The brothers of the Ohio kidnapping suspect are imploring to the public that they had no knowledge of the three women Ariel Castro kept in his Cleveland home for the past decade. 

Onil and Pedro Castro tell CNN that they've been getting death threats even after police decided not to charge them.

The brothers were initially taken into custody but released Thursday after investigators said there was no evidence against them.

Pedro Castro says he would have turned in his brother if he had known he was involved in the disappearance of Amanda Berry, Gina DeJesus, and Michelle Knight.

Ariel was charged with the rape and kidnapping of the three women on Thursday with bail set at $8 million. As of Saturday, a DNA test had also concluded that Ariel had fathered a child with one of the victims. 

Tests by the state attorney general's office on a sample of Ariel's DNA confirmed he fathered Berry's 6-year-old daughter, who was rescued from his house, the office said Friday. After her release, the girl returned home with the 27-year-old Berry. Officials also were entering the DNA profile into a national database to see if it links him to other crimes.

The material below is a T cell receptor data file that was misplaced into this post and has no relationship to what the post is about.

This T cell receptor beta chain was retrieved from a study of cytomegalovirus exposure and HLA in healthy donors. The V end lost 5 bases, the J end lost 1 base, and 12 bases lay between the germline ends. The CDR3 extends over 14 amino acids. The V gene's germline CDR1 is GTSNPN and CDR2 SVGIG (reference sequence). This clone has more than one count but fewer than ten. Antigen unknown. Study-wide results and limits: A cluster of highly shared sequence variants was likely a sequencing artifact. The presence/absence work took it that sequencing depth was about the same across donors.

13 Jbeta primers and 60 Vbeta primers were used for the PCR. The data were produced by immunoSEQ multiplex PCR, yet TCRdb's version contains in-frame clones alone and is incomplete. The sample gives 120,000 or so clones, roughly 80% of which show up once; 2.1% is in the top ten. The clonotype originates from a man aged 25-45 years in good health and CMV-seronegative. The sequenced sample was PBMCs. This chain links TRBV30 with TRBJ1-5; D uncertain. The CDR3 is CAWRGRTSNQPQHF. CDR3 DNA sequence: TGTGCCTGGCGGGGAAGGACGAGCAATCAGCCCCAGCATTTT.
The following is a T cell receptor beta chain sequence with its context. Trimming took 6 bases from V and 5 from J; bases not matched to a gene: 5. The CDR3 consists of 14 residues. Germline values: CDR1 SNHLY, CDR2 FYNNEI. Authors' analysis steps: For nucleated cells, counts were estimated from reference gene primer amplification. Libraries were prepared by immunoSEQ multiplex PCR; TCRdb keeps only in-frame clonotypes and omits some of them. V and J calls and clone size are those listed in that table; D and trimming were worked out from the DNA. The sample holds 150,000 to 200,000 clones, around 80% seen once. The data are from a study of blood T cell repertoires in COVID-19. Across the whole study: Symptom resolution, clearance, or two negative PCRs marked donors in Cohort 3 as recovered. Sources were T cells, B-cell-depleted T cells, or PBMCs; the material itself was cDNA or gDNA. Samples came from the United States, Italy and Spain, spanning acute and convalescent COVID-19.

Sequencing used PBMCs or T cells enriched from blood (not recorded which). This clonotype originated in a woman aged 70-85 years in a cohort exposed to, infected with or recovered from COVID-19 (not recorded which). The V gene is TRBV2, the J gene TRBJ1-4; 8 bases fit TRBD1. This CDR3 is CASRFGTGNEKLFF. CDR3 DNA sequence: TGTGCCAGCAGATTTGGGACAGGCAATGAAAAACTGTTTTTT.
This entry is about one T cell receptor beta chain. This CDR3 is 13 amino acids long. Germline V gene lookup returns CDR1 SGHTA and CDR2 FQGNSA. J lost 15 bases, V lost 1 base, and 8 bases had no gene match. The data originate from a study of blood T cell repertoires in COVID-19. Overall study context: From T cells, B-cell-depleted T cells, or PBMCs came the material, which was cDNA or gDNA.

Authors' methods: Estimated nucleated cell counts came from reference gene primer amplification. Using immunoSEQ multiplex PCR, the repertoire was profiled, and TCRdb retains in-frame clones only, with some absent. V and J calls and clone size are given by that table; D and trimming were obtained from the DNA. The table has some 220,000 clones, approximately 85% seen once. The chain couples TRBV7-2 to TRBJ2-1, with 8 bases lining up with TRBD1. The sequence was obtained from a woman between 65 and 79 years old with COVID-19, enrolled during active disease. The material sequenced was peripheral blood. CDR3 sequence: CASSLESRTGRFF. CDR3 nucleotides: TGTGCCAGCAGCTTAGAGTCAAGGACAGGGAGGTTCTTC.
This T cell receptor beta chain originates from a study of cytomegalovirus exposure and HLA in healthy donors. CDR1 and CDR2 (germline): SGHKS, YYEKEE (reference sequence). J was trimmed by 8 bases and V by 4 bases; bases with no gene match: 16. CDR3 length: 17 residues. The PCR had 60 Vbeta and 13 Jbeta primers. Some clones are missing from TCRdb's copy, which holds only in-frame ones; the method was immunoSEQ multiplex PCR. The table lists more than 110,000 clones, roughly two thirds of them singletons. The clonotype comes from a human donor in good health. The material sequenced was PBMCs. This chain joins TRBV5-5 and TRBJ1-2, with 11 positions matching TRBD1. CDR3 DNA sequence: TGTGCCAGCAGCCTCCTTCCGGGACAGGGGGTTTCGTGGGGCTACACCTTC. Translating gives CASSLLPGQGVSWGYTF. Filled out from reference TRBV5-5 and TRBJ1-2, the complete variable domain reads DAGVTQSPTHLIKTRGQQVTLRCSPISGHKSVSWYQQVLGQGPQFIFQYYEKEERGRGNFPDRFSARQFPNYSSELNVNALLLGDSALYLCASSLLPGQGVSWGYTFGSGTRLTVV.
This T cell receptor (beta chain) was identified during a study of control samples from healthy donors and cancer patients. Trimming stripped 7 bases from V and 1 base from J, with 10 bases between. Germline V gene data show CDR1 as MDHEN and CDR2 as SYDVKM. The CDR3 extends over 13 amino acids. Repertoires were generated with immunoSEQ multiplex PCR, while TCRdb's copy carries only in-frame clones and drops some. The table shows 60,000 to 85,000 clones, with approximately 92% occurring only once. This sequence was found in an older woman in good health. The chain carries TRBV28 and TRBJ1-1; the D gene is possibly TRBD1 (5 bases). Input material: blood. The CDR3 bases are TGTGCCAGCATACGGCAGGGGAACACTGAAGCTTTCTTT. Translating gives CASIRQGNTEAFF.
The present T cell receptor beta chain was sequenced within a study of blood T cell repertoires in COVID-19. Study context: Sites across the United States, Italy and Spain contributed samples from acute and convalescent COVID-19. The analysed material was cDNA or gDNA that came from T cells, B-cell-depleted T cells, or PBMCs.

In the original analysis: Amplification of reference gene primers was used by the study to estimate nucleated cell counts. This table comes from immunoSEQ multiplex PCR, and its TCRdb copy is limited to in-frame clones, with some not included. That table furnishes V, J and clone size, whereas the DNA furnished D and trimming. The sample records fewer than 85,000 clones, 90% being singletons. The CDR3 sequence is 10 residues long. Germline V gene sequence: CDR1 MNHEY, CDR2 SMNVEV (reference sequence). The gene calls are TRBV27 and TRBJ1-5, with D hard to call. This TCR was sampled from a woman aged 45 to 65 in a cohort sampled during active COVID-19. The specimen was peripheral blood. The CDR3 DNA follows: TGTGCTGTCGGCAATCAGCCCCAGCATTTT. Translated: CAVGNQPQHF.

The three women said Ariel Castro chained them up in the basement but eventually let them live on the home's second floor. Each woman told a similar story about being abducted after accepting a ride from him.

The FBI has not recovered human remains in its search of the house, spokeswoman Vicki Anderson said Friday. Agents removed more than 200 pieces of evidence, she added, declining to say what was found.

The women have begun hiring lawyers to deal with the expected large amount of donations to a charitable fund set up for their recovery. City Councilman Brian Cummins said the lawyers will become a primary point of contact for the victims as money comes in so the focus can remain on their needs and the integrity of the donation process is ensured.

The women are entitled to up to $50,000 from the state crime victim compensation fund, which covers a variety of medical, rehabilitation and transportation costs associated with their recovery, Lisa Peterson Hackley, spokeswoman for the Ohio Attorney General's Office, said Saturday.

The office also has an attorney working with people setting up charitable funds for the women and child to ensure they're created properly, Hackley said.

Based on reporting by The Associated Press.

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